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AD537 Datasheet(PDF) 4 Page - Analog Devices

Part No. AD537
Description  Integrated Circuit Voltage-to-Frequency Converter
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Maker  AD [Analog Devices]
Homepage  http://www.analog.com
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AD537 Datasheet(HTML) 4 Page - Analog Devices

   
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AD537
REV. C
–4–
The –VIN, +VIN and IIN pins should not be driven more than
300 mV below –VS. This would cause internal junctions to con-
duct, possibly damaging the IC. The AD537 can be protected
from “below –VS” inputs by a Schottky diode, CR1 (HP5082-
2811) as shown in Figure 3. It is also desirable not to drive
+VIN, –VIN and IIN above +VS. In operation, the converter will
become very nonlinear for inputs above (+VS – 3.5 V). Control
currents above 2 mA will also cause nonlinearity.
The 80 dB dynamic range of the AD537 guarantees operation
from a control current of 1 mA (nominal FS) down to 100 nA
(equivalent to 1 mV to 10 V FS). Below 100 nA improper op-
eration of the oscillator may result, causing a false indication of
input amplitude. In many cases this might be due to short-lived
noise spikes which become added to the input. For example,
when scaled to accept a FS input of 1 V, the –80 dB level is
only 100
µV, so when the mean input is only 60 dB below FS
(1 mV), noise spikes of 0.9 mV are sufficient to cause momen-
tary malfunction.
This effect can be minimized by using a simple low-pass filter
ahead of the converter and a guard ring around the IIN or –VIN
pins. For a FS of 10 kHz a single-pole filter with a time-constant
of 100 ms (Figure 2) will be suitable, but the optimum configu-
ration will depend on the application and type of signal process-
ing. Noise spikes are only likely to be a cause of error when the
input current remains near its minimum value for long periods
of time; above 100 nA (1 mV) full integration of additive input
noise occurs.
The AD537 is somewhat susceptible to interference from other
signals. The most sensitive nodes (besides the inputs) are the
capacitor terminals and the SYNC pin. The timing capacitor
should be located as close as possible to the AD537 to minimize
signal pickup in the leads. In some cases, guard rings or shield-
ing may be required. The SYNC pin should be decoupled
through a 0.005
µF (or larger) capacitor to Pin 13 (+VS). This
minimizes the possibility that the AD537 will attempt to syn-
chronize to a spurious signal. This precaution is unnecessary on
the metal can package since the SYNC function is not brought
out to a package pin and is thus not susceptible to pickup.
DECOUPLING
It is good engineering practice to use bypass capacitors on the
supply-voltage pins and to insert small-valued resistors (10
Ω to
100
Ω) in the supply lines to provide a measure of decoupling
between the various circuits in a system. Ceramic capacitors of
0.1
µF to 1.0 µF should be applied between the supply-voltage
pins and analog signal ground for proper bypassing on the
AD537.
A decoupling capacitor may also be useful from +VS to SYNC
in those applications where very low cycle-to-cycle period varia-
tion (jitter) is demanded. By placing a capacitor across +VS and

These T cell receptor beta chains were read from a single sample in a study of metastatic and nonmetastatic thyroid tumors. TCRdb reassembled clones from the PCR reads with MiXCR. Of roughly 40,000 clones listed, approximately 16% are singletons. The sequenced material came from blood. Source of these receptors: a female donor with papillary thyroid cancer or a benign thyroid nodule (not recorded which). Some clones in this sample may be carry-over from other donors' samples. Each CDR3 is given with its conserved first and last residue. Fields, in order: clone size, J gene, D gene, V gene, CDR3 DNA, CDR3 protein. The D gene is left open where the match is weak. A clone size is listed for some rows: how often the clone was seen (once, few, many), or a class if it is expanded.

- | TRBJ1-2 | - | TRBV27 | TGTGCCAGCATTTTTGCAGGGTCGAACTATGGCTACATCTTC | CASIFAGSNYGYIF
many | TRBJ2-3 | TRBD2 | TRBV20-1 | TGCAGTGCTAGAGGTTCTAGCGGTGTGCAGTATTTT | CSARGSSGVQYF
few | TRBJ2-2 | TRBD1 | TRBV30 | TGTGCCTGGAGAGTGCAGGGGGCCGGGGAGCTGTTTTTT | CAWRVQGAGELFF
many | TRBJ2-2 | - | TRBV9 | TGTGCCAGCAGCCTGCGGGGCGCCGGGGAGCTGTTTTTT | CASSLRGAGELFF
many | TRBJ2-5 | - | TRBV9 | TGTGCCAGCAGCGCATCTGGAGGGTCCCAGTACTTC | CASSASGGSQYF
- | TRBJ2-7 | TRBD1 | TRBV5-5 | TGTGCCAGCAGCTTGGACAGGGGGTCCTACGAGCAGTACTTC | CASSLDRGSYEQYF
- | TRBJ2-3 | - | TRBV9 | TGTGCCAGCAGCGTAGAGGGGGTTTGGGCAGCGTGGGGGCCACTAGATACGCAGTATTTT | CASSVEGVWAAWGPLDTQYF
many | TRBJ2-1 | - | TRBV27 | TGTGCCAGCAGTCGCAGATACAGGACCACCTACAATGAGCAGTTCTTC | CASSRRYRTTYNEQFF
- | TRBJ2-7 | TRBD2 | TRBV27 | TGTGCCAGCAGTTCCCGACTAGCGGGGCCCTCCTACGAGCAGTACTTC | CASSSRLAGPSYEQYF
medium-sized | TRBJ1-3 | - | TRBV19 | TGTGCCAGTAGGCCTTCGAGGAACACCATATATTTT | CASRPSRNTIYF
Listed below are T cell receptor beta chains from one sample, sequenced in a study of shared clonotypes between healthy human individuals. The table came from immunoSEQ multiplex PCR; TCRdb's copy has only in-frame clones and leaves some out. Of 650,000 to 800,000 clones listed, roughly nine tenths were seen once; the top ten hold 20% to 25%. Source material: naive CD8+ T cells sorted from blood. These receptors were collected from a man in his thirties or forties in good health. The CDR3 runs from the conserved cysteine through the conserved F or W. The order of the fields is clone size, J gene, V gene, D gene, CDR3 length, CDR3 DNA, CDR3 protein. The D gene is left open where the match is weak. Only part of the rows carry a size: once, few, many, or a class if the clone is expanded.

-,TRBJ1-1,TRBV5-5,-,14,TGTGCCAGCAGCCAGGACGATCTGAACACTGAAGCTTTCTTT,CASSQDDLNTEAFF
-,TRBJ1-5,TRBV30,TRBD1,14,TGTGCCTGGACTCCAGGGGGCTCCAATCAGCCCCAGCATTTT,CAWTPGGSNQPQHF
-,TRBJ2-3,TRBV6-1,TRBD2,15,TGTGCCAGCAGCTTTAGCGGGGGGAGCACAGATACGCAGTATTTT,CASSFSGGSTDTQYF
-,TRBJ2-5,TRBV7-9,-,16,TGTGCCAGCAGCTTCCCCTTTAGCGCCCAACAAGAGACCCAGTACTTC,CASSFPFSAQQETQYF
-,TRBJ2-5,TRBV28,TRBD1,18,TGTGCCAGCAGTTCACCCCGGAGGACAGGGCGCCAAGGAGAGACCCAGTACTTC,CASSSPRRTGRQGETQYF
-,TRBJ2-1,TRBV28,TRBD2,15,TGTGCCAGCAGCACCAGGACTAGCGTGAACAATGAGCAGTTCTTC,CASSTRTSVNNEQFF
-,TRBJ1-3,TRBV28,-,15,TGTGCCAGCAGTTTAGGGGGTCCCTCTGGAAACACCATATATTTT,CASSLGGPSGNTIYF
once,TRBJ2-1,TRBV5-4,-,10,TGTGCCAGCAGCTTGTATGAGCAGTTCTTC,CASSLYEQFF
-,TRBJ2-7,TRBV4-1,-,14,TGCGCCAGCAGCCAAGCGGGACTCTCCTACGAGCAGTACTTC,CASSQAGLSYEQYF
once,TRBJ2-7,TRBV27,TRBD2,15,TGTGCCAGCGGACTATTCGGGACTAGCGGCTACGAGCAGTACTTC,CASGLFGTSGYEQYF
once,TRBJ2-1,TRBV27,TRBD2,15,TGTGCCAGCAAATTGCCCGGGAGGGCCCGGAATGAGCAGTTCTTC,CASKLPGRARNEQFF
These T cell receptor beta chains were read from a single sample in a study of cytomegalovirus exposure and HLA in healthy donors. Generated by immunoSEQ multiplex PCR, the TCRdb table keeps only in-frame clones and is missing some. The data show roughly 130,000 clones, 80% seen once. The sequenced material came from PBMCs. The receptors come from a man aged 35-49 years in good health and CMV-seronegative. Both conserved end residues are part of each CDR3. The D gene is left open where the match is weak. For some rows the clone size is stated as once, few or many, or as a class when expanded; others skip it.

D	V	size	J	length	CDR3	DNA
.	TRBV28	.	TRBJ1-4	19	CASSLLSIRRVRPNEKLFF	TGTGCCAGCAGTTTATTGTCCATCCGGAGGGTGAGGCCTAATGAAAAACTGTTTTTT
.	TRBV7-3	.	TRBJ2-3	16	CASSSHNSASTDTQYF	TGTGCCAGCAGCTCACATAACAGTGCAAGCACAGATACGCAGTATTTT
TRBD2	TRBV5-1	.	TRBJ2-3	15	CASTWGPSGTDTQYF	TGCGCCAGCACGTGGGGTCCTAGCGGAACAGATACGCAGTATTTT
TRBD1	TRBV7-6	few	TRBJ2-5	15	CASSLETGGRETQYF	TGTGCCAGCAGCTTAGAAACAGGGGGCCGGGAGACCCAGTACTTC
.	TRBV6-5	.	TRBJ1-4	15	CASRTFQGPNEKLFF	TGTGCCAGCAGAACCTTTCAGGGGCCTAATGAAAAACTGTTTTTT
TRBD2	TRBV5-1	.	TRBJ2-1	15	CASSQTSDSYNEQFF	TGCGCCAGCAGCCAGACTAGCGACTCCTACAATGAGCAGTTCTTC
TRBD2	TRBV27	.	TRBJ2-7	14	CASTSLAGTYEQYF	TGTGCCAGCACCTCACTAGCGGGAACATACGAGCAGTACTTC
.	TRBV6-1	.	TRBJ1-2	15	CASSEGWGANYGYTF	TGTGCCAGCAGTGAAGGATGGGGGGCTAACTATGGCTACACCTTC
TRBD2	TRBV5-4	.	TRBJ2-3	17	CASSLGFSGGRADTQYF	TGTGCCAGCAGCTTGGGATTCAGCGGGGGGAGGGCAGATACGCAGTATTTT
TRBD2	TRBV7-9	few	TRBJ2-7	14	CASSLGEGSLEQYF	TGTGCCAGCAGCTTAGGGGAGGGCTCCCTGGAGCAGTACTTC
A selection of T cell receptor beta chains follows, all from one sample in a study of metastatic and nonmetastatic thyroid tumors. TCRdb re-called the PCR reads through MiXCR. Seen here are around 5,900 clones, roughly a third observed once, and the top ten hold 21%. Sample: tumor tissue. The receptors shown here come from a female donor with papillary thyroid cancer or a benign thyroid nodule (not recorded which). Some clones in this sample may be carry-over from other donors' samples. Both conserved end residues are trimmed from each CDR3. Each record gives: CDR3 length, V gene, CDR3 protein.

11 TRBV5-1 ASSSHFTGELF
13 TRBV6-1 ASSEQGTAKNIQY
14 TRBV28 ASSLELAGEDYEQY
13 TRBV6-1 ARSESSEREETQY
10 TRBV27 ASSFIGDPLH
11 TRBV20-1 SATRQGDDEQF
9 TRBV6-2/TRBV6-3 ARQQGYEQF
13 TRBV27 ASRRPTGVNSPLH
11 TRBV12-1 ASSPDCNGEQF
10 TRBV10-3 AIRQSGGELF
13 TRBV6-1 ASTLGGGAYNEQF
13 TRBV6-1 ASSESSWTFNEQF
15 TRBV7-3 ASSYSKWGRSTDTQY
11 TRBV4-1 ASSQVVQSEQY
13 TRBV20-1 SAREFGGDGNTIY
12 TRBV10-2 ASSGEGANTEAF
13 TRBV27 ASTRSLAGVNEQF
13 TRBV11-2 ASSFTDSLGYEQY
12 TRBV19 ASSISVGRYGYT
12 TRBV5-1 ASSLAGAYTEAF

SYNC this noise is reduced. On the 10 kHz FS range, a 6.8
µF
capacitor reduces the jitter to one in 20,000 which adequate for
most applications. A tantalum capacitor should be used to avoid
errors due to dc leakage.
In some cases the signal may be in the form of a negative cur-
rent source. This can be handled in a similar way to a negative
input voltage. However, the scaling resistor is no longer re-
quired, eliminating the capability of trimming full scale in this
fashion. Since it will usually be impractical to vary the capaci-
tance, an alternative calibration scheme is needed. This is
shown in Figure 3. A resistor-potentiometer connected from
the VR output to –VS will alter the internal operating conditions
in a predictable way, providing the necessary adjustment range.
With the values shown, a range of
±4% is available; a larger
range can be attained by reducing R1. This technique does not
degrade the temperature-coefficient of the converter, and the
linearity will be as for negative input voltages. The minimum
supply voltage may be used.
Unless it is required to set the input node at exactly ground
potential, no offset adjustment is needed. The capacitor C is se-
lected to be 5% below the nominal value; with R2 in its
midposition the output frequency is given by:
f
=
I
10.5
× C
where f is in kHz, I is in mA and C is in
µF. For example, for a
FS frequency of 10 kHz at a FS input of 1 mA, C = 9500 pF.
Calibration is effected by applying the full-scale input and ad-
justing R2 for the correct reading.
This alternative adjustment scheme may also be used when it is
desired to present an exact input resistance in the negative volt-
age mode. The scaling relationship is then
f
=
V
REXACT
×
1
10.5 C
The calibration procedure is then similar to that used for posi-
tive input voltages, except that the scale adjustment is by means
of R2.
1
2
14
13
5
6
7
10
9
8
3
4
12
11
AD537
R1
27k
R2
200k
C
+VS
IIN
10C
f =
OUTPUT
VLOGIC
CAP
–VS
VOS
VOS
LOGIC GND
I
V
ADJ.
SCALE
DEC/SYN
VTEMP
VREF
BUF
DRIVER
CURR-
TO-FREQ
CONV
PRECISION
VOLTAGE
REFERENCE
VT
VR
IIN
Figure 3. Scale Adjustment for Current Inputs
INPUT PROTECTION
The AD537 was designed to be used with a minimum of addi-
tional hardware. However, the successful application of a preci-
sion IC involves a good understanding of possible pitfalls and
the use of suitable precautions.


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